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For something as short as a resume, it can take hours to craft just the right one. And yet, on average, most resumes don’t get more than ten seconds of perusal by the HR person reading them. When one position gets applications in the hundreds, you have to find a way to make that initial summary one that’s memorable and interesting enough to get a second look. So do what you can to avoid these all-too-common resume summary no-no’s.

  • Avoid the standard “objective statement.” Contrary to popular opinion, the objective statement usually ends up telling the employer something they already know by reading your cover letter or application. Instead, use the summary as a sort of elevator pitch that answers the question, “Tell me about yourself” in just a few sentences. You need to catch the reader’s eye quickly, make your top selling points clear, emphasize career highlights and strengths, and, if necessary, briefly mention your professional objective.
  • Don’t ignore the job description. As a precursor to writing the summary, go through the job description and highlight each required/preferred quality, writing down how and where your experience applies to each. Look at any keywords that get repeated or that seem to stand out. Then distill your pitch to a few sentences, highlighting those points that connect most strongly to the description and using those same keywords (sparingly – don’t overdo it) to make it even more eye-catching. They’ve basically given you exactly what they want; it’s up to you to show them in your summary that you fit the bill.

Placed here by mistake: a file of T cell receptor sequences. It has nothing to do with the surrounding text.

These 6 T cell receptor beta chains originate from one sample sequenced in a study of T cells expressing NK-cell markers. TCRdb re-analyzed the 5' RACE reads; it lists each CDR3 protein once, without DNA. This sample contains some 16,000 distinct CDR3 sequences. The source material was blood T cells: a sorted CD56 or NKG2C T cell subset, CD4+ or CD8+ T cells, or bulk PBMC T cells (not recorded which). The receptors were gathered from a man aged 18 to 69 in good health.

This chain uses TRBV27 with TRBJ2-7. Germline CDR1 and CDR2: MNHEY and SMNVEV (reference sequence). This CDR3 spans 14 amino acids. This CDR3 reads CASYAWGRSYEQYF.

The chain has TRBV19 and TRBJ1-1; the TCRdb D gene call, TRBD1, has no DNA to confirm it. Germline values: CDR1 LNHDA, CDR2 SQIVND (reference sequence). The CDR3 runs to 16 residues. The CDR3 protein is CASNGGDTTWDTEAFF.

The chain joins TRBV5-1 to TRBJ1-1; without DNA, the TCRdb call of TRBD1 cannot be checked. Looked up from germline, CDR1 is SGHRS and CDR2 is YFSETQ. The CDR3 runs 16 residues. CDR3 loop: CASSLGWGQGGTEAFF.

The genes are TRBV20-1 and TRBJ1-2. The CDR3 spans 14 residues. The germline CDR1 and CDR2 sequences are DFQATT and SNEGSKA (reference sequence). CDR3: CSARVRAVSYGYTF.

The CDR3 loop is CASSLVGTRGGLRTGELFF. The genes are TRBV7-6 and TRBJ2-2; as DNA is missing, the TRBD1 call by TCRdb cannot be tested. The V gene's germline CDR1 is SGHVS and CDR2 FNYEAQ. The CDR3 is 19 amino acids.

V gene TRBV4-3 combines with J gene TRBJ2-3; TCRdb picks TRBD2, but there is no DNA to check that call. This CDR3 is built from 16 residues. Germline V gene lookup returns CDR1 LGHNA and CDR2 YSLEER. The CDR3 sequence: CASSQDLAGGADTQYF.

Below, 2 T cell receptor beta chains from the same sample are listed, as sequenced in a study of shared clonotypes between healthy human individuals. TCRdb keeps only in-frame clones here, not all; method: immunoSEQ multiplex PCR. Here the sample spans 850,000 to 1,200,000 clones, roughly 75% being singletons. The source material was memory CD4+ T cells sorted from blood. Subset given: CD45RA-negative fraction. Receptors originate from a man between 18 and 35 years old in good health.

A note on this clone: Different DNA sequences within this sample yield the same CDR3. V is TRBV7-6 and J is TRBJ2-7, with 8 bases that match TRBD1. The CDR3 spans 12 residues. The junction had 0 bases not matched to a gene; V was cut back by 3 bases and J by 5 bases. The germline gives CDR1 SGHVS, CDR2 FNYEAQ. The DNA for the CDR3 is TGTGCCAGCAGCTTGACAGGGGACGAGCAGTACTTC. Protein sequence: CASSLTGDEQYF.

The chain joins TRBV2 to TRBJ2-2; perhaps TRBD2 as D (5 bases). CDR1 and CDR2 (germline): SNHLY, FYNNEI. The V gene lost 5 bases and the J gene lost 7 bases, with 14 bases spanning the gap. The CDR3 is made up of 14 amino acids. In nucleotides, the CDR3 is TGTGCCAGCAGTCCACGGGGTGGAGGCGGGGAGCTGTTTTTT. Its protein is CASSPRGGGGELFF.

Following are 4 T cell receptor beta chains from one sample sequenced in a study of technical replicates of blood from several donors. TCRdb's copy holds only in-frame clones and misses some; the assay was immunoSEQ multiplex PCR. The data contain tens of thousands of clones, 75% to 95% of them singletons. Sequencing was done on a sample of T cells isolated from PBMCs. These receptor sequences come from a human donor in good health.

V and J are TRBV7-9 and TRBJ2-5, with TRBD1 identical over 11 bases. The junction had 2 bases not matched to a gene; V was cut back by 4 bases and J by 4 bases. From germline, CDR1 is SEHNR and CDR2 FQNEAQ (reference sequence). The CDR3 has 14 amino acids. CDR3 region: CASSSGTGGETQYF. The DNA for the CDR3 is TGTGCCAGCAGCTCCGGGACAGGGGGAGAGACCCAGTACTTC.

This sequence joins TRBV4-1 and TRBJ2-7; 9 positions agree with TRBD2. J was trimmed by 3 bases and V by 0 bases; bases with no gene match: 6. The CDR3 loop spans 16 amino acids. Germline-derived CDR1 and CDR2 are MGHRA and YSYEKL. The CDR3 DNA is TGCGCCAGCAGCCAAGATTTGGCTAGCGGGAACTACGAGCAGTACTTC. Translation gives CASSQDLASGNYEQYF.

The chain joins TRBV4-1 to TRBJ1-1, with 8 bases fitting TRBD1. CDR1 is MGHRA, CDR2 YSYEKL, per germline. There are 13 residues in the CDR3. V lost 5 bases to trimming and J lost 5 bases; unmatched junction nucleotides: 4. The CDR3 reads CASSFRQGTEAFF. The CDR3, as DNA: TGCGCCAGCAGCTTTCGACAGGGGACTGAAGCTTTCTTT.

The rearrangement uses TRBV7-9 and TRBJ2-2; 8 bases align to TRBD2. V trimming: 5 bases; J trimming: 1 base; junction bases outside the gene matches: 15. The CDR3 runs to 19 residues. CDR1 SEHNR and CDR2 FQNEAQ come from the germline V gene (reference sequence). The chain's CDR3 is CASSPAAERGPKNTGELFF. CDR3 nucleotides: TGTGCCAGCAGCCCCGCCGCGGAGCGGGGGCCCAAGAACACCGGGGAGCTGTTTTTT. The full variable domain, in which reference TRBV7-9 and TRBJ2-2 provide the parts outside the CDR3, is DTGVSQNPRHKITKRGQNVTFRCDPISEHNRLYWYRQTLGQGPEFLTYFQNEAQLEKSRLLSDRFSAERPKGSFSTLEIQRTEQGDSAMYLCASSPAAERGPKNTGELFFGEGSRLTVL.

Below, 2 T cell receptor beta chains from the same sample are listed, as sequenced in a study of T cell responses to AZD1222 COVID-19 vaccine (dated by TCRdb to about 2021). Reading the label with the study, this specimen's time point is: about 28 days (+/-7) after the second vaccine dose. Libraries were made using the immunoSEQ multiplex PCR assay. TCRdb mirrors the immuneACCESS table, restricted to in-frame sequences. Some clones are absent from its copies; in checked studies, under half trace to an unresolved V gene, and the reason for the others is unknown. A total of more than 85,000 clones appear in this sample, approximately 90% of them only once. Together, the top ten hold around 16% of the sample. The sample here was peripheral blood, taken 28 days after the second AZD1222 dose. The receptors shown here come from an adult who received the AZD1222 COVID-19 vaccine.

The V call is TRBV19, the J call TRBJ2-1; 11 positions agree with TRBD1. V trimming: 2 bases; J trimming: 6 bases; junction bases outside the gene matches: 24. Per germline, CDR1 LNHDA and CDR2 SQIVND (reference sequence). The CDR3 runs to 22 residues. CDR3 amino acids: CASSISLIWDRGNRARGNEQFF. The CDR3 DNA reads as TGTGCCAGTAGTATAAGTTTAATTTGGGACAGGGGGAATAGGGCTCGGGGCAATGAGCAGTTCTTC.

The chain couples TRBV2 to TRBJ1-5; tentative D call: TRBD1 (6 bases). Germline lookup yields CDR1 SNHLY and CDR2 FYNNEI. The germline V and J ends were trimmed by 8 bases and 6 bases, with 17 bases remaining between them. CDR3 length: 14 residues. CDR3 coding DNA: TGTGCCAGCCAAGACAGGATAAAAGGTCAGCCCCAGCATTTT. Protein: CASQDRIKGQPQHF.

• Don’t put every detail in. This is not the time to discuss the details of your career. Think of your top selling points – what makes you stand out the most as a candidate? What separates you from the herd? Think about what you’re known for and what you can bring to the table…then write it up using dynamic adjectives and verbs. You may want to briefly highlight something you’ll expand upon below if it’s extremely relevant to the position, but remember – this is you giving the preview, not the movie. So figure out which points will have the employer wanting to see more and lay them out as clearly as possible.
  • No errors! You’ve probably seen this before, but it cannot be stressed enough. This goes beyond simple typos. When you’re writing resumes to numerous different companies, the last mistake you want to make is to write a summary meant for another employer. Go over your resume with a fine-tooth comb…then have someone else review it. Too often our eyes skip over our own writing mistakes.
  • Don’t focus on your own wants. Similar to the objective statement, avoid summarizing what you want. Employers focus on their own wants – they want to know if you’re the one they should choose. If you’re looking for a position that aligns with the position they’re offering, great…but the great summary tells them what you can offer them. They have a problem (otherwise they wouldn’t need to hire someone). Let the summary of your selling points demonstrate how you can solve that problem.

Consider the summary your first point of contact after your name and address – make it one they’ll want to know more about. For help with resume writing, reach out to the experienced recruiters at PrideStaff Thousand Oaks today.

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